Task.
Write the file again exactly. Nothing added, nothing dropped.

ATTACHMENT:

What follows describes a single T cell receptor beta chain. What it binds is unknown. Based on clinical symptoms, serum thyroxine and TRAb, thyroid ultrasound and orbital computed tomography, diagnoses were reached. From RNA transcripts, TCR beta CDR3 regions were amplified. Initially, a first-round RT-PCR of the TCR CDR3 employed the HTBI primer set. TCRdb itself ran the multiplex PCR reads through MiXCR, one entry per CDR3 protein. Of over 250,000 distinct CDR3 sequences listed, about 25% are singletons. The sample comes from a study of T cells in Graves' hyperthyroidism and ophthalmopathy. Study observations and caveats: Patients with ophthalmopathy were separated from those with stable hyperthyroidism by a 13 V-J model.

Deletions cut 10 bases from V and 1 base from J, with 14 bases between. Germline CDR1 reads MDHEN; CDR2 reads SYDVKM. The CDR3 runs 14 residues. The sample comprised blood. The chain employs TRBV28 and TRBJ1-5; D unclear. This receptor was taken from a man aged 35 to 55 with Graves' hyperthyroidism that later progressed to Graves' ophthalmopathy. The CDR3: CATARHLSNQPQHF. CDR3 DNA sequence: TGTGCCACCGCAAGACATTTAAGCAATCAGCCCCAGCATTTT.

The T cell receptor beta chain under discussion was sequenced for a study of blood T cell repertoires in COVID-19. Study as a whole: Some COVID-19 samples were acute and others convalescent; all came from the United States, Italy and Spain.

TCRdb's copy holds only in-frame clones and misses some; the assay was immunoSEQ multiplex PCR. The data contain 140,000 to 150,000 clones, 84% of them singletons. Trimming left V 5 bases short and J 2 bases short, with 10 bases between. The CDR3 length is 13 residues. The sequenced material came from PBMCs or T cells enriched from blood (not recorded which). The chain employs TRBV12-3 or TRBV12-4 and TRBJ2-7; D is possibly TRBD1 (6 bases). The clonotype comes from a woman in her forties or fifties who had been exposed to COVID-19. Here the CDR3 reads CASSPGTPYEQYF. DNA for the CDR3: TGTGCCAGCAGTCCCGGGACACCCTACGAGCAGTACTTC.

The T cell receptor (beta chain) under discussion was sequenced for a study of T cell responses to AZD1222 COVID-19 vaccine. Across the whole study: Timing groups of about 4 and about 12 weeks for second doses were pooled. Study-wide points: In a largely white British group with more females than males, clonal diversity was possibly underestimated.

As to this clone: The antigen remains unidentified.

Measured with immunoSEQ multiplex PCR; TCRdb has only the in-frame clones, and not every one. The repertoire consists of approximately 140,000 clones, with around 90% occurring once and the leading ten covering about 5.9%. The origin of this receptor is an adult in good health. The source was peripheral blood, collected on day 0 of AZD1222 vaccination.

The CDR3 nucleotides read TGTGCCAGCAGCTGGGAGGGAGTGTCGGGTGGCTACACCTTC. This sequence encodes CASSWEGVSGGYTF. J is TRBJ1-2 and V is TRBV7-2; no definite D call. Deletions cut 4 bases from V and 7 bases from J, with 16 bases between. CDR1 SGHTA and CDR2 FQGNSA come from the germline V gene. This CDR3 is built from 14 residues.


What follows describes a single T cell receptor beta chain. What it binds is unknown. Based on clinical symptoms, serum thyroxine and TRAb, thyroid ultrasound and orbital computed tomography, diagnoses were reached. From RNA transcripts, TCR beta CDR3 regions were amplified. Initially, a first-round RT-PCR of the TCR CDR3 employed the HTBI primer set. TCRdb itself ran the multiplex PCR reads through MiXCR, one entry per CDR3 protein. Of over 250,000 distinct CDR3 sequences listed, about 25% are singletons. The sample comes from a study of T cells in Graves' hyperthyroidism and ophthalmopathy. Study observations and caveats: Patients with ophthalmopathy were separated from those with stable hyperthyroidism by a 13 V-J model.

Deletions cut 10 bases from V and 1 base from J, with 14 bases between. Germline CDR1 reads MDHEN; CDR2 reads SYDVKM. The CDR3 runs 14 residues. The sample comprised blood. The chain employs TRBV28 and TRBJ1-5; D unclear. This receptor was taken from a man aged 35 to 55 with Graves' hyperthyroidism that later progressed to Graves' ophthalmopathy. The CDR3: CATARHLSNQPQHF. CDR3 DNA sequence: TGTGCCACCGCAAGACATTTAAGCAATCAGCCCCAGCATTTT.

The T cell receptor beta chain under discussion was sequenced for a study of blood T cell repertoires in COVID-19. Study as a whole: Some COVID-19 samples were acute and others convalescent; all came from the United States, Italy and Spain.

TCRdb's copy holds only in-frame clones and misses some; the assay was immunoSEQ multiplex PCR. The data contain 140,000 to 150,000 clones, 84% of them singletons. Trimming left V 5 bases short and J 2 bases short, with 10 bases between. The CDR3 length is 13 residues. The sequenced material came from PBMCs or T cells enriched from blood (not recorded which). The chain employs TRBV12-3 or TRBV12-4 and TRBJ2-7; D is possibly TRBD1 (6 bases). The clonotype comes from a woman in her forties or fifties who had been exposed to COVID-19. Here the CDR3 reads CASSPGTPYEQYF. DNA for the CDR3: TGTGCCAGCAGTCCCGGGACACCCTACGAGCAGTACTTC.

The T cell receptor (beta chain) under discussion was sequenced for a study of T cell responses to AZD1222 COVID-19 vaccine. Across the whole study: Timing groups of about 4 and about 12 weeks for second doses were pooled. Study-wide points: In a largely white British group with more females than males, clonal diversity was possibly underestimated.

As to this clone: The antigen remains unidentified.

Measured with immunoSEQ multiplex PCR; TCRdb has only the in-frame clones, and not every one. The repertoire consists of approximately 140,000 clones, with around 90% occurring once and the leading ten covering about 5.9%. The origin of this receptor is an adult in good health. The source was peripheral blood, collected on day 0 of AZD1222 vaccination.

The CDR3 nucleotides read TGTGCCAGCAGCTGGGAGGGAGTGTCGGGTGGCTACACCTTC. This sequence encodes CASSWEGVSGGYTF. J is TRBJ1-2 and V is TRBV7-2; no definite D call. Deletions cut 4 bases from V and 7 bases from J, with 16 bases between. CDR1 SGHTA and CDR2 FQGNSA come from the germline V gene. This CDR3 is built from 14 residues.